Monday, 12 March 2012

Safety first… Norma Talmadge in The Safety Curtain (1918)

The Safety Curtain has one of the better reputations of early Norma Talmadge features. Made in 1918 by the Norma Talmadge Film Corporation – the company she founded after leaving Vitagraph at the age of 23 – it was directed and written by Sidney Franklin from a story by Ethel M Dell.

Norma plays Puck, a young “dainty dancer” on the London stage who is unhappily married to the shows’ strongman, Vulcan, played by Anders Randolf with a sneer and malicious intent. Puck is beaten and seemingly defeated by this monstrous man who makes merry with other women in the cast whilst expecting Puck’s total loyalty under threat of his corporal punishment.

A dastardly nobleman, Lord Sylvester played by Gladden James (also with Norma in The Social Secretary as covered below…), tries to take advantage but Puck is not interested in following her husband’s path of dishonesty.

Puck comes to life on stage and if it is the quick feet of Ms Talmadge we see during her dance, her early ballet training did not go to waste. Amongst the audience is a British soldier, Captain Merryon (Eugene O'Brien) at home from India on leave. He watches enthralled until suddenly there is an explosion on stage.

Puck tries to calm the audience and calls for the safety curtain to be lowered, but it is not enough to prevent the fire and she ends up being carried to safety by Captain Merryon whilst others, including Vulcan apparently perish.

Puck agrees to marry Merryon and to begin a new life in India. There is nothing to keep her as she is thought to have died alongside her husband.

Time passes and the two enjoy happiness in the Raj. All changes though when Puck is sent to stay in cooler climes during the brutal summer. She re-encounters Sylvester who once again tries to take advantage. Refusing his advances Puck races back to Merryon through torrential rain.

Just when she thinks she has finally escaped her past a knock at their door sometime later reveals Vulcan, very much alive and looking to “re-possess “his wife.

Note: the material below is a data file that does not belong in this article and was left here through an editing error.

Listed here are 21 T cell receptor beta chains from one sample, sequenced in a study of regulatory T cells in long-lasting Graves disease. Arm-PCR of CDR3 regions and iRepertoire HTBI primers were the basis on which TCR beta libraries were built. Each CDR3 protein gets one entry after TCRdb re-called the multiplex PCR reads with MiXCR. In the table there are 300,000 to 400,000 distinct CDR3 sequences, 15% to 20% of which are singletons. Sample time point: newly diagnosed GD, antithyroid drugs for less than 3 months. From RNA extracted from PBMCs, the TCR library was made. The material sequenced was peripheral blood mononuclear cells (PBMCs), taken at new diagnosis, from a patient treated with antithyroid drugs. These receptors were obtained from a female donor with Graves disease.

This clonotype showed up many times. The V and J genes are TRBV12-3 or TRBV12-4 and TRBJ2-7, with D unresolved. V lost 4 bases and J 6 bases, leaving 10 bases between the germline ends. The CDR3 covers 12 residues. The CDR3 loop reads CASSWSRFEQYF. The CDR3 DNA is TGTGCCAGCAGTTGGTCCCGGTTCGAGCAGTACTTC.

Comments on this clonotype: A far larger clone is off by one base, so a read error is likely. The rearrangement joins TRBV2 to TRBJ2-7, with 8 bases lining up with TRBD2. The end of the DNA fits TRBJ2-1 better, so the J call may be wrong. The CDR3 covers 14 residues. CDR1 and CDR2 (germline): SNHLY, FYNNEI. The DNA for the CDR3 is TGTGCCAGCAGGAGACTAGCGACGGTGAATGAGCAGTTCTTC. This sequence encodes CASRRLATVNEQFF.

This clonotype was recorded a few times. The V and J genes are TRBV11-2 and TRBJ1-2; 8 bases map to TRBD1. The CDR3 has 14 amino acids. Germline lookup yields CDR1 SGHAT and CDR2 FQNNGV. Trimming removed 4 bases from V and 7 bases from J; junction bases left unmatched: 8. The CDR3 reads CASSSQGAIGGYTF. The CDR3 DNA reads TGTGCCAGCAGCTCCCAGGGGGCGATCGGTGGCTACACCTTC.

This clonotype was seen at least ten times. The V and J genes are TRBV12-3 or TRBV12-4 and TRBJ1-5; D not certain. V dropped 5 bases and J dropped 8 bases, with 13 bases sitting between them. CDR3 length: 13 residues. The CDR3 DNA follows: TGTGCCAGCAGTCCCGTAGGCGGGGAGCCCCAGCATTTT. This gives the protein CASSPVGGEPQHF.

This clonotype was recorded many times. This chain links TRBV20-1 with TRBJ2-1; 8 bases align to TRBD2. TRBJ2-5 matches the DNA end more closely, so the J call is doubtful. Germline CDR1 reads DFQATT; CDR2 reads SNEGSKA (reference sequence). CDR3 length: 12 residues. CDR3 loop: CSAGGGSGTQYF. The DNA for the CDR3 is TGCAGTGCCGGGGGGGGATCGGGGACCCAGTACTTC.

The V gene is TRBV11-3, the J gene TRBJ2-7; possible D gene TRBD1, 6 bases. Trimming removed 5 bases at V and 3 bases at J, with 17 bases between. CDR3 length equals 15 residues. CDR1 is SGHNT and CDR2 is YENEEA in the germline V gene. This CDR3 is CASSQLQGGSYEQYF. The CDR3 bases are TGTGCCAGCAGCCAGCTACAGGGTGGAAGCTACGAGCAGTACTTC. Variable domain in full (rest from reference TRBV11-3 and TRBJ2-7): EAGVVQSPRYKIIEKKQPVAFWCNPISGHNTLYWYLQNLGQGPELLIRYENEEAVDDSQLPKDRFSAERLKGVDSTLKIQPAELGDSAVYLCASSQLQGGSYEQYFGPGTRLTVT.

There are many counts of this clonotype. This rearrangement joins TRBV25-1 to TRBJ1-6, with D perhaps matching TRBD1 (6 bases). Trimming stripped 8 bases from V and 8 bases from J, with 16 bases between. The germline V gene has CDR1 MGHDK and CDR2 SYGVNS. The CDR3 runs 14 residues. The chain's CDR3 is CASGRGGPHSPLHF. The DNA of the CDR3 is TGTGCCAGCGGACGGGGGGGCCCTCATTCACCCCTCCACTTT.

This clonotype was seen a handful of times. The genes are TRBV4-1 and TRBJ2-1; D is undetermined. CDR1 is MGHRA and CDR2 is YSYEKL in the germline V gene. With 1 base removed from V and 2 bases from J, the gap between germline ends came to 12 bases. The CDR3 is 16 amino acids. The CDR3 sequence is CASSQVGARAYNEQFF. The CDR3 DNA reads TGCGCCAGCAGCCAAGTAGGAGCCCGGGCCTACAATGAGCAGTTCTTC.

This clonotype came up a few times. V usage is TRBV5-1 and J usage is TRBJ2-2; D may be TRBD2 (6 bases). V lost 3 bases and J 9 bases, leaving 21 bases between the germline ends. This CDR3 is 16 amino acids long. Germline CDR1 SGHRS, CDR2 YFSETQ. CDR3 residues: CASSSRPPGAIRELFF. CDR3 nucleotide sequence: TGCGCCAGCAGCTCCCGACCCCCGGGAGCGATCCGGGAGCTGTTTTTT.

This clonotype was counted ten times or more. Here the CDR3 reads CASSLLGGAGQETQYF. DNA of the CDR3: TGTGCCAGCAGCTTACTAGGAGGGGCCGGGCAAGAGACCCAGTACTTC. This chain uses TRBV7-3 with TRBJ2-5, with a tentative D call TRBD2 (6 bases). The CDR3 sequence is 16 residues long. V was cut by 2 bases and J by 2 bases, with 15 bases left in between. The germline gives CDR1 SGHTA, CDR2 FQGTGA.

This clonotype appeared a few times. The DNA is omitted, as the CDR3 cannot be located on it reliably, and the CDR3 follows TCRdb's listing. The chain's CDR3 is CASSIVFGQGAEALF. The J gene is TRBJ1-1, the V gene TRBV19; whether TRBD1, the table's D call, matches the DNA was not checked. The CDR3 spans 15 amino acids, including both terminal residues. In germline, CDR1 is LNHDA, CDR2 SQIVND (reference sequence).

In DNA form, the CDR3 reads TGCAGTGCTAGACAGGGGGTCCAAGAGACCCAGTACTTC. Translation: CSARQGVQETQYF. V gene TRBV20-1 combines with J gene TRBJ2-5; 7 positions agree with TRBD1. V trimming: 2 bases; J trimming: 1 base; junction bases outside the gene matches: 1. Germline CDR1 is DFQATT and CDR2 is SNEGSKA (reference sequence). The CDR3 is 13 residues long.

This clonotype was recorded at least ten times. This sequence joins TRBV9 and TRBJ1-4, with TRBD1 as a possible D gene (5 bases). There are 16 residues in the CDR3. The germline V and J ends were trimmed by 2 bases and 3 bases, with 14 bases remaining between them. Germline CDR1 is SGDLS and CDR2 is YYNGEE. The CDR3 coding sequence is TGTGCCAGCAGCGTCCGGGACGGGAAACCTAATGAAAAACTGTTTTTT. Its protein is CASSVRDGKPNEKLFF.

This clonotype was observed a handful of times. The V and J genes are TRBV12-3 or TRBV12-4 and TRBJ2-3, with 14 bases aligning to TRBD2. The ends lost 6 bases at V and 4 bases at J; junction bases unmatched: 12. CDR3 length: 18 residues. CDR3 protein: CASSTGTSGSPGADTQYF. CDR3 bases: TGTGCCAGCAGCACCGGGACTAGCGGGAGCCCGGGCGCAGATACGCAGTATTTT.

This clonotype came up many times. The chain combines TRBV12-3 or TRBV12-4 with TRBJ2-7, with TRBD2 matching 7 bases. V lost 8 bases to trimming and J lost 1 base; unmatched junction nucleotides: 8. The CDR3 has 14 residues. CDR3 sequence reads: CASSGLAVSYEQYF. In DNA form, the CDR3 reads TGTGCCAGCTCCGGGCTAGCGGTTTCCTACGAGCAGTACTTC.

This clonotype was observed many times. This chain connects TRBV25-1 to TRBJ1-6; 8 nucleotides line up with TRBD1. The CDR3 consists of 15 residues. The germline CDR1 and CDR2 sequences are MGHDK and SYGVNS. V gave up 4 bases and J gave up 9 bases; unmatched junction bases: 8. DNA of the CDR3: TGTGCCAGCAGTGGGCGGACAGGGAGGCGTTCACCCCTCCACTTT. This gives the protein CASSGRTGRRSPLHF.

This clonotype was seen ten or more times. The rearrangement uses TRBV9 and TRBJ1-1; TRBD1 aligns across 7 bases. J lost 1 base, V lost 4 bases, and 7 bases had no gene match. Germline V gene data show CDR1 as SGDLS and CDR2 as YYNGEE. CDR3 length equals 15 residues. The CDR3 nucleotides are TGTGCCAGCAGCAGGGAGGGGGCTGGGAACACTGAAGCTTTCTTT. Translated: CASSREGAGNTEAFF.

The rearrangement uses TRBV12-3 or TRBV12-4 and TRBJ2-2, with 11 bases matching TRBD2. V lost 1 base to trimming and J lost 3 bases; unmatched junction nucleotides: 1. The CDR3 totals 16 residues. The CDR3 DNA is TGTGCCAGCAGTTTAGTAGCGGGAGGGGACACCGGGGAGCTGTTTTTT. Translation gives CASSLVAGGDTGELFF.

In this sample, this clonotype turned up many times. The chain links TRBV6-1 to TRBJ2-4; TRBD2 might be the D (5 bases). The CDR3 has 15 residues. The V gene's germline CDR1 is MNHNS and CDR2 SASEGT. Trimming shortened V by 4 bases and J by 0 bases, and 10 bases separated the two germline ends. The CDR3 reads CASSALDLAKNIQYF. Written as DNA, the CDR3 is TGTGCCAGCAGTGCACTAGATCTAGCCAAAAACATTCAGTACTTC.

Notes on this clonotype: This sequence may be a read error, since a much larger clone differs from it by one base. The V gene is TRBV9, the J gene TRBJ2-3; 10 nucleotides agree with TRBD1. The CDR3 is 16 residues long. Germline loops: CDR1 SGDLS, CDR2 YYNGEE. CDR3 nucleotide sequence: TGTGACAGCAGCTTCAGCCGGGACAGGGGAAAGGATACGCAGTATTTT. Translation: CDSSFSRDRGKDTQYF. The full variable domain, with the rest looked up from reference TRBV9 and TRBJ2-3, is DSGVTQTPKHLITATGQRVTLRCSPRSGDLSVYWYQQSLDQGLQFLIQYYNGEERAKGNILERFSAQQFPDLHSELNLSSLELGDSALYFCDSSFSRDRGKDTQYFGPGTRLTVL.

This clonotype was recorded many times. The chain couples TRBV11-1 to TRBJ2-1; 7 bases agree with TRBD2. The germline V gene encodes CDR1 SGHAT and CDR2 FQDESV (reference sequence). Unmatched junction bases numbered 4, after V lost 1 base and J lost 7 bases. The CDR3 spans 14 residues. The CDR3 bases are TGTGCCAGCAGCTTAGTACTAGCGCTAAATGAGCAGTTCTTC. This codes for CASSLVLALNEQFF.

Merryon sees him off but Puck does not want to bring disgrace to her captain and goes after the man who has brought her so much misery… The “safety curtain” Puck had attempted to bring down on her old life appears to have burned down completely…Will there be any happiness for Puck and Merryon?

The Safety Curtain
is a well-constructed film which has you rooting for the characters throughout its incident-packed 50-odd minutes. Franklin directs well with some excellent cutting, especially during the theatre fire and towards the final climax. He also knows how to bring out the best from his major asset and there are ample close ups for Norma to show her superb acting ability.

O’Brien is also good as her steadfast Captain whilst Gladden James is thoroughly horrible as the weasely Sylvester. As for Vulcan… you really wouldn’t want to meet Anders Randolph in a dark alleyway!

But it’s all about Talmadge and a performance that matches the one she gives in Going Straight. This story could so easily have slipped into more basic melodramatic territory but, as ever, we *believe* in Norma Talmadge. She doesn’t let us down.

I got my copy from one of those online purveyors of out of print and copyright DVD-Rs. It’s in better quality than anything on the Classic Movies Streams DVD and I’d recommend it to anyone who wants to get a clearer view of this great actress doing what made contemporary audiences love her as much as Pickford and Gish!

I would also highly recommend Greta de Groat excellent Norma Talmadge Website - an incredibly well-informed and researched site covering all things Talmadge!

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